Alabama-Huntsville's demise defines hockey struggles in the South
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If you think that you've had a tough year as a football fan in Minnesota, you're absolutely right. But it could always be much, much worse. You could be a hockey fan in the South.
If you're of a certain age, think back to the hurt and emptiness you felt when the North Stars packed up and took their Zamboni to Dallas in 1993. Remember the disbelief, the anger and the depression that came along with once the realization that pro hockey was truly leaving set in. Now, imagine that six months or so later, the Gopher hockey team had gone away, too.
That's the hockey fan's nightmare scenario that has played out over the past six months among the small but passionate hockey community in Georgia and Alabama. After a nondescript decade or so of existence, the NHL's Thrashers were sold and relocated to Winnipeg in the late spring, making Atlanta the only major sports city in America to lose pro teams to both Alberta and Manitoba (the Flames moved from Atlanta to Calgary in 1980).
And earlier this week the news got even worse for hockey fans in Dixie, as the region's lone link to the world of big-time college hockey was handed a death sentence as well. Though not widely known nationally, the University of Alabama-Huntsville has supported a varsity hockey program for more than three decades. The Chargers won a pair of NCAA titles at the Division II level in the 1990s, and made two trips to the NCAA tournament as a Division I program in the most recent decade.
None of that storied history was enough to save the program from the budget-cutting axe, as the interim president of the U of Alabama system decided the $1 million plus that the hockey team expended every year (more than the budget for all other UAH sports combined) was too
much to bear in these times of economic turmoil. As one angry Tweet from a UAH supporter declared, it's the only school in the nation where they cannibalize their lone D-I team to support D-II softball and baseball. After this season (which includes trips to Minnesota State, Bemidji State and Minnesota Duluth) the Chargers will still play hockey, but only as a campus club team, and the days of scholarships and potential trips to the NCAA tourney will be gone.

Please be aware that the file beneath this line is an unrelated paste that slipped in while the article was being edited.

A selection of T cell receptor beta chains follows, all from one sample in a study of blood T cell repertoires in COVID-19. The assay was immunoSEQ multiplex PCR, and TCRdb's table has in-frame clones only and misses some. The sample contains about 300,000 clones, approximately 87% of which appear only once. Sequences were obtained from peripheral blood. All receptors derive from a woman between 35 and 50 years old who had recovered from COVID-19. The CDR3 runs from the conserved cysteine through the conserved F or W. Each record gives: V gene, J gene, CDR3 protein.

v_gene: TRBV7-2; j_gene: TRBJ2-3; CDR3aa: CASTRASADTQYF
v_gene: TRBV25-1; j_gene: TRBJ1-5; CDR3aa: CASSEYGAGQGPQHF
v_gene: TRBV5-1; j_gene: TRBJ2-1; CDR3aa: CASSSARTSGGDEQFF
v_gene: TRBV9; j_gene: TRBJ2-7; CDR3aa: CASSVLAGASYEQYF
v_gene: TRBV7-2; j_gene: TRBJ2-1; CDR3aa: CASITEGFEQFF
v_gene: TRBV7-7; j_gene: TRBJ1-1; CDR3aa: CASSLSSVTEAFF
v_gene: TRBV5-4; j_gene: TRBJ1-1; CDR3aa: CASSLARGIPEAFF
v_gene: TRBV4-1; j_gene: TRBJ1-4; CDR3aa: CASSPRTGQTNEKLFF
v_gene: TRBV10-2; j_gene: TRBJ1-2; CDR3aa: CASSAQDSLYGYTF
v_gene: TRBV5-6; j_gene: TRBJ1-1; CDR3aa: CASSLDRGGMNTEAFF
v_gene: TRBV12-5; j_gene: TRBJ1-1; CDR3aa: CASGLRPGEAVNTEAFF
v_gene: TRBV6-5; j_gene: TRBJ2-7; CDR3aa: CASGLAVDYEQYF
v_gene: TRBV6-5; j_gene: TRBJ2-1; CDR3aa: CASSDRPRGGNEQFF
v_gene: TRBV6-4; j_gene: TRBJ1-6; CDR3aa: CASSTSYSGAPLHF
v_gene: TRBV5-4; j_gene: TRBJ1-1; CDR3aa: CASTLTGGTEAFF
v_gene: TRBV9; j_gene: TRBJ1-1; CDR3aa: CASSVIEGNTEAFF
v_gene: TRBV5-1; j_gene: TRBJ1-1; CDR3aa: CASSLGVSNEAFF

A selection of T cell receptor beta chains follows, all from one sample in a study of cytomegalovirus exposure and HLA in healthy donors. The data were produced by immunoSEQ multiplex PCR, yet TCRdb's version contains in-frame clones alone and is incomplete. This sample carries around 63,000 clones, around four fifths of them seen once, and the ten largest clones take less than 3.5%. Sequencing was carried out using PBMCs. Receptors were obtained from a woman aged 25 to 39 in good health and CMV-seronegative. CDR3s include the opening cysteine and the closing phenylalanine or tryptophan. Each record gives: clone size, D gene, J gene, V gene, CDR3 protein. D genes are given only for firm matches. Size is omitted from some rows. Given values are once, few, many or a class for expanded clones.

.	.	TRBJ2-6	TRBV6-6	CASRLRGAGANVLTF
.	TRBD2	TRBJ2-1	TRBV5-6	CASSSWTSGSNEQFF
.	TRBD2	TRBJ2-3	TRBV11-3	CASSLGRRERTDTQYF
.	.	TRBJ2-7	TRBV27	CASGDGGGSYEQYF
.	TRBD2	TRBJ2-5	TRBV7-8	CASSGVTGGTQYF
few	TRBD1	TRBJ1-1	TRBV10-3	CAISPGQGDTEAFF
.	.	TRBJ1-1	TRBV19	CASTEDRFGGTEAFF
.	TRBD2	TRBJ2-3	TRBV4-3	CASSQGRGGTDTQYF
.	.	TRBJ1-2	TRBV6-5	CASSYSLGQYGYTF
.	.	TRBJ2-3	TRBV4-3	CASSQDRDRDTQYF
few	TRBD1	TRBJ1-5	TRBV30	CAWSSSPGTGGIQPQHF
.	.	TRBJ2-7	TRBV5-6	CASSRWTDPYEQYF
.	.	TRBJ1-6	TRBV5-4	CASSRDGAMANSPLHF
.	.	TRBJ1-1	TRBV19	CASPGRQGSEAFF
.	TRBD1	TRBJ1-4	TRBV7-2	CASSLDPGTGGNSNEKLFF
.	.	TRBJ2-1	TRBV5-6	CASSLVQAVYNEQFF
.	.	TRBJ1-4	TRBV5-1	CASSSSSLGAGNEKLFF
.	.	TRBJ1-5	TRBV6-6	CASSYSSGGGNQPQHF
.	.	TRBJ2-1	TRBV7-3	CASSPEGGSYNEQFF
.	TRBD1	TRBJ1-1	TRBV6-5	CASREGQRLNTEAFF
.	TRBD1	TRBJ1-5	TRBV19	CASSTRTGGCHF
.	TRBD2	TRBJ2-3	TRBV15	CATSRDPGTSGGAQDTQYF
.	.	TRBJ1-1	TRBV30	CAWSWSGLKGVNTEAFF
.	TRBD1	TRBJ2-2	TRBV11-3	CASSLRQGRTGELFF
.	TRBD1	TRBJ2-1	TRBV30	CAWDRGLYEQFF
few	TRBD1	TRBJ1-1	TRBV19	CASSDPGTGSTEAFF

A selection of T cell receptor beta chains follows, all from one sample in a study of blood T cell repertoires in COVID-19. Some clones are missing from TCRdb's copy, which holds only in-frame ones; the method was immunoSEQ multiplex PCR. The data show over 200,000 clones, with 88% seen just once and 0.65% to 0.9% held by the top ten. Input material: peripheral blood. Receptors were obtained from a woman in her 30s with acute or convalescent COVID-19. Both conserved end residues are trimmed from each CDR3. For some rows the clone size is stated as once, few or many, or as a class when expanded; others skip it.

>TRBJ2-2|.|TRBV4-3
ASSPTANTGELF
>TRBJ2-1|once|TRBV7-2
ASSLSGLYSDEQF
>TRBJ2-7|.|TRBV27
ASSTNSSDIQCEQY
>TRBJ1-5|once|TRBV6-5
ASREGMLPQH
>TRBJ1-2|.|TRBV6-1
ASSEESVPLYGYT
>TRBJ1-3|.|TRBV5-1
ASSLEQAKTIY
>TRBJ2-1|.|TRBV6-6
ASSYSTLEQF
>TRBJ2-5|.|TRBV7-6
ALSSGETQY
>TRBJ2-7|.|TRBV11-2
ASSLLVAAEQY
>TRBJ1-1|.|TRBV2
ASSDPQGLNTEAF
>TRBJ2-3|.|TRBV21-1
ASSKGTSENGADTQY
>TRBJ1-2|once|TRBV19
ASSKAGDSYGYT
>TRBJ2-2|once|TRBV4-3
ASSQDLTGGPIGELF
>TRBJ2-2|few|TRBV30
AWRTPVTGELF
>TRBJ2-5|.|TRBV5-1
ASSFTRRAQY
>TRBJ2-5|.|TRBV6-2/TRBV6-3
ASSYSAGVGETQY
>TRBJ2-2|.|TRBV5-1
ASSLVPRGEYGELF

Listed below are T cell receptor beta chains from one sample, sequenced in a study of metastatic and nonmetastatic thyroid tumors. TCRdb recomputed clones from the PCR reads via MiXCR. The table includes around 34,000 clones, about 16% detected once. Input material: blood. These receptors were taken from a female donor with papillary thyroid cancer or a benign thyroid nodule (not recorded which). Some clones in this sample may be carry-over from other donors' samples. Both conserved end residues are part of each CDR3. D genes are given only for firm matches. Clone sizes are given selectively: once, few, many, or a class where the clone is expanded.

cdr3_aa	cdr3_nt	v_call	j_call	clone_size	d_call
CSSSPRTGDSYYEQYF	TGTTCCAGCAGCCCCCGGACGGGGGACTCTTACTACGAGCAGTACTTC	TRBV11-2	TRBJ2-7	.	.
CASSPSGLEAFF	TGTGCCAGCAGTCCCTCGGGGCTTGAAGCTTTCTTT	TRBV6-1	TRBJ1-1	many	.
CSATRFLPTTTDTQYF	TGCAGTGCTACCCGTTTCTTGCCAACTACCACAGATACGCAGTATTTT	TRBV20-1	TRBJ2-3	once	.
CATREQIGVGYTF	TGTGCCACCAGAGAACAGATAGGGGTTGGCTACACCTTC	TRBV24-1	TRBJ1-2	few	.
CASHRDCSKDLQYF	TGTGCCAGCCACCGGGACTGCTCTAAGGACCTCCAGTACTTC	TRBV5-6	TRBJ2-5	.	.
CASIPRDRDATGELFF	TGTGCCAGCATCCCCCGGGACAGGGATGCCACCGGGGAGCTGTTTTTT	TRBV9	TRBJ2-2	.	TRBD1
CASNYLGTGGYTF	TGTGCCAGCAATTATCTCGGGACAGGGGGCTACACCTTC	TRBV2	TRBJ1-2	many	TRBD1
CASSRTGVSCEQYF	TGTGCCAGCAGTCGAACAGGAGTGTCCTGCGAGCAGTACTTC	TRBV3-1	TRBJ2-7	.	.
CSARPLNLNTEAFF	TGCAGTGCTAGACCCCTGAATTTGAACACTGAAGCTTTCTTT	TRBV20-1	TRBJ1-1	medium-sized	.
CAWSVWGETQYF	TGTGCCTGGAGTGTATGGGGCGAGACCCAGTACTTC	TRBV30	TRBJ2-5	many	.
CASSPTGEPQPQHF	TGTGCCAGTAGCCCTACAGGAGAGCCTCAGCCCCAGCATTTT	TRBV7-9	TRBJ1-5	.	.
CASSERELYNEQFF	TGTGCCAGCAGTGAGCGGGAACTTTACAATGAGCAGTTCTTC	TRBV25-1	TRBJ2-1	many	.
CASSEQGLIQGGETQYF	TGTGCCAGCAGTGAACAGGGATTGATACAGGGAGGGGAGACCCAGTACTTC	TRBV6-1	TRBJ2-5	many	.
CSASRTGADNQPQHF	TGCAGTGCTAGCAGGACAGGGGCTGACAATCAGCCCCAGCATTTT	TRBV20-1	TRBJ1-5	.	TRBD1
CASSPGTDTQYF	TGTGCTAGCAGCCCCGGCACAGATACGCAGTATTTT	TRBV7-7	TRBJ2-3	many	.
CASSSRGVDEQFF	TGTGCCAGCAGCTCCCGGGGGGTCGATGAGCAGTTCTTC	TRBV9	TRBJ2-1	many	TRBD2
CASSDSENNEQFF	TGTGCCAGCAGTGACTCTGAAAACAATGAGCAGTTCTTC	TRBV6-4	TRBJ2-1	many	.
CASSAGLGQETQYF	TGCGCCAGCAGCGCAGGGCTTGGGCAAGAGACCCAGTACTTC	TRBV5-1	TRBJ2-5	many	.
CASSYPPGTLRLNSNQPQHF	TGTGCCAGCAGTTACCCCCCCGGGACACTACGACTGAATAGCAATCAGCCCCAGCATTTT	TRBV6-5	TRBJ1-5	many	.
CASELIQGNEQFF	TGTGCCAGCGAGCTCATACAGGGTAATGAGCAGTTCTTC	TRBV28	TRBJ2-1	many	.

And with them, the dream of collegiate hockey expanding outside its current region (draw a line from Princeton to Colorado Springs, and disregard anything south of that line) is gone, at least for now, as well. The D-I level of college hockey will still have 58 teams, as Penn State's much heralded new program comes on-line next season to essentially replace the Chargers. But the dream of some that a talented kid from Minnesota could one day entertain hockey scholarship
offers from the likes of Tennessee, Georgia, Florida and Texas A&M is at best on hold, and at worst the product of an overly active imagination.
Instead, the reality is quite the opposite, as an increasing number of hockey talents from the bottom side of that hockey Mason-Dixon line are coming north to the future. Despite the hits taken in SEC country, youth hockey participation numbers continue to grow in states like
Florida, Texas and California. A generation ago, Gopher goalie John Blue, of San Jose, Calif., was an anomaly, but today few people even look twice at a top-level collegian from Las Vegas, Dallas or Los Angeles.
If the Gophers hope to win this weekend at Alaska Anchorage, they'll have to get a significant number of shots past Seawolves goalie Chris Kamal, from Atlanta. This past summer, forward Gabe Guertler of Plantation, Fla., committed to skate for the Gophers, meaning that college coaches at the most renowned programs in the nation are continuing to take notice of players who got their start in roller hockey, on outdoor concrete-surface rinks, taking their first tentative hockey strides in the shade of a palm tree, or maybe a cactus.
And due to a number of factors, those players will keep traveling far from home for college, out of necessity. For more than 30 years, they tried to make a go of a college hockey toehold in the South. Ultimately, despite the outcry and the pledges of financial support, the success of the Chargers, especially with no nearby rivals, was an unrealistic proposition.
Similar to the passionate but hollow rallying cry in the wake of the Civil War, you'd be wise not to bet your future on the idea that someday college hockey in the South shall rise again.